Since The Man in the Iron Mask is a work of historical fiction, its historical setting obviously plays a large role. Dumas draws on the historical setting of King Louis XIV's court to build a believable version of events. He is literally re-writing history, and uses details from the era to help him in that task.
Since the story is mostly driven by plot and dialogue, spatial settings in The Man in the Iron Mask usually do not matter so much – the characters usually hang out in some type of room, whether it be a prison cell, bedchamber, or audience hall. Dumas does have a tendency to stage some beautiful settings for his characters, however, and when he pays attention to the setting of a scene, he really pays attention to it. The theatrical quality of the scenes tends to reflect Dumas's previous career as a dramatist. The black horse chasing a white horse across plowed fields on a moonlit night, for example, or the destruction of the Locmaria grotto, are spectacular. His quieter scenes are given no less attention. The scene between Aramis and Philippe in the forest as the prince decides upon his destiny, or Athos and Raoul's gravesites at the little chapel in Blois, are rendered in loving, poignant detail.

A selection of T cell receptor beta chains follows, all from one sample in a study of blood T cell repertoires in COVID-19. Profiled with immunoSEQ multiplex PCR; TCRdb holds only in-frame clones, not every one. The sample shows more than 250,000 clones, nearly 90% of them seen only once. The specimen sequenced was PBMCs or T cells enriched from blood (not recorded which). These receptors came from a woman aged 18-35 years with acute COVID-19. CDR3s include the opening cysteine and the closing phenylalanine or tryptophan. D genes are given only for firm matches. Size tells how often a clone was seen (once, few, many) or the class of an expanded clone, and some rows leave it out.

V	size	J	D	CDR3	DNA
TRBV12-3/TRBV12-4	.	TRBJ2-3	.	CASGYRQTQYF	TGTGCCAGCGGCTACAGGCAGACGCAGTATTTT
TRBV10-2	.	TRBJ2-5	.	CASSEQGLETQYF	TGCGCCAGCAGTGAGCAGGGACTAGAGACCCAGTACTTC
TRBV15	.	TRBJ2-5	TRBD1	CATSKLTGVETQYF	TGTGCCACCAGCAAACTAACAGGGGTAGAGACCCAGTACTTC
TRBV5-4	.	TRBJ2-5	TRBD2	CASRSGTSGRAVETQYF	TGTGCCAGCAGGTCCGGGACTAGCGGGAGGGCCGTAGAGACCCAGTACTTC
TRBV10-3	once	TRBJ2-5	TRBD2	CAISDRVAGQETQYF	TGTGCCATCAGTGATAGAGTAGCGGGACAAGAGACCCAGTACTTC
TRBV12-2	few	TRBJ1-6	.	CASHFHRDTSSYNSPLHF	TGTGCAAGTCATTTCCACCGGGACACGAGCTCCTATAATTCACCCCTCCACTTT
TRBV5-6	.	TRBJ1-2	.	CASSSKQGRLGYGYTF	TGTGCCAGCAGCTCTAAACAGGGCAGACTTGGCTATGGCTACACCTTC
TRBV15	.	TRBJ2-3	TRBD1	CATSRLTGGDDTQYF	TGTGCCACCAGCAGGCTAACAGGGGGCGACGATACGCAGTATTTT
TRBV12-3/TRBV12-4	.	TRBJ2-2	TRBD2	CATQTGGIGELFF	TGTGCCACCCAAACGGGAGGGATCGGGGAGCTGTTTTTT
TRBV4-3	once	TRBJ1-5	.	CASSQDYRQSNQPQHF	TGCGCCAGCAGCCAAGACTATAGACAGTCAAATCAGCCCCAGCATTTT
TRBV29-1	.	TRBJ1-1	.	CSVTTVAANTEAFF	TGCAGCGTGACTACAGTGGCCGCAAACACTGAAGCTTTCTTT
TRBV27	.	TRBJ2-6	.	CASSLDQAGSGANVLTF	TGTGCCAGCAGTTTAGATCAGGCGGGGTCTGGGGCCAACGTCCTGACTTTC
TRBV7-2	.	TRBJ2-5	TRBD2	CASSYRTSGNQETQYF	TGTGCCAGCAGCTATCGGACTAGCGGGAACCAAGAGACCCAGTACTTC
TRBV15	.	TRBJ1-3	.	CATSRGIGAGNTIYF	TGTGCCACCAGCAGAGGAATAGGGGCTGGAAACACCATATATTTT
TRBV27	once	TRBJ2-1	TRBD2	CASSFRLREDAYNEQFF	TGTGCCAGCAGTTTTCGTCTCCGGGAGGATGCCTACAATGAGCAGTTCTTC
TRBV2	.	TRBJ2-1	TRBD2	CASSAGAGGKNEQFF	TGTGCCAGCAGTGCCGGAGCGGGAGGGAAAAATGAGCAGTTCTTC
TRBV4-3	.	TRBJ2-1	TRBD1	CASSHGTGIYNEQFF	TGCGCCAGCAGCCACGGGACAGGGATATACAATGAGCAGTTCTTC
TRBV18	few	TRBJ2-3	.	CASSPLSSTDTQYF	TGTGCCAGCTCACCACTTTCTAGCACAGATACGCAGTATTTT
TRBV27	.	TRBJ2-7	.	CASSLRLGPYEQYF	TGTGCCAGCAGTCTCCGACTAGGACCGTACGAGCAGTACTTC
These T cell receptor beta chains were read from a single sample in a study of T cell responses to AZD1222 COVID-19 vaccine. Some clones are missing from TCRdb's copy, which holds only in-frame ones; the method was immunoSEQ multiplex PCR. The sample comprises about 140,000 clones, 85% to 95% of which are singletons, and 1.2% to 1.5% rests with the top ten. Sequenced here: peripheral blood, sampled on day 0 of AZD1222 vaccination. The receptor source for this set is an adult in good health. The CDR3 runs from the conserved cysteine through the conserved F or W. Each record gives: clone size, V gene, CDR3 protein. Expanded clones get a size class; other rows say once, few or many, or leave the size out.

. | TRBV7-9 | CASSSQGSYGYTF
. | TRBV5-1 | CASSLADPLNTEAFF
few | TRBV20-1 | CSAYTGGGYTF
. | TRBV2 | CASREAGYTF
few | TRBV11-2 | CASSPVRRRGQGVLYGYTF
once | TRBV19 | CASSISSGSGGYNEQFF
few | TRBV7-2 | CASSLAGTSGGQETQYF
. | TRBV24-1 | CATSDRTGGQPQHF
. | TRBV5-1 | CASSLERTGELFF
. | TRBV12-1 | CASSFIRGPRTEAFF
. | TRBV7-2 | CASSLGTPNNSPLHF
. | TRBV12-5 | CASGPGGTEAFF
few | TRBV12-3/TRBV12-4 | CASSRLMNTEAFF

But let's return to this idea of Dumas as writing an action movie. When the creators of Crouching Tiger, Hidden Dragon wrote the final fight scene, they staged it in a bamboo forest. In The Matrix, one of the best hand-to-hand combat scenes takes place on an empty subway platform. Our point is, no matter how great an action sequence is, it looks even better when it has a spectacular backdrop. And that Dumas delivers in spades.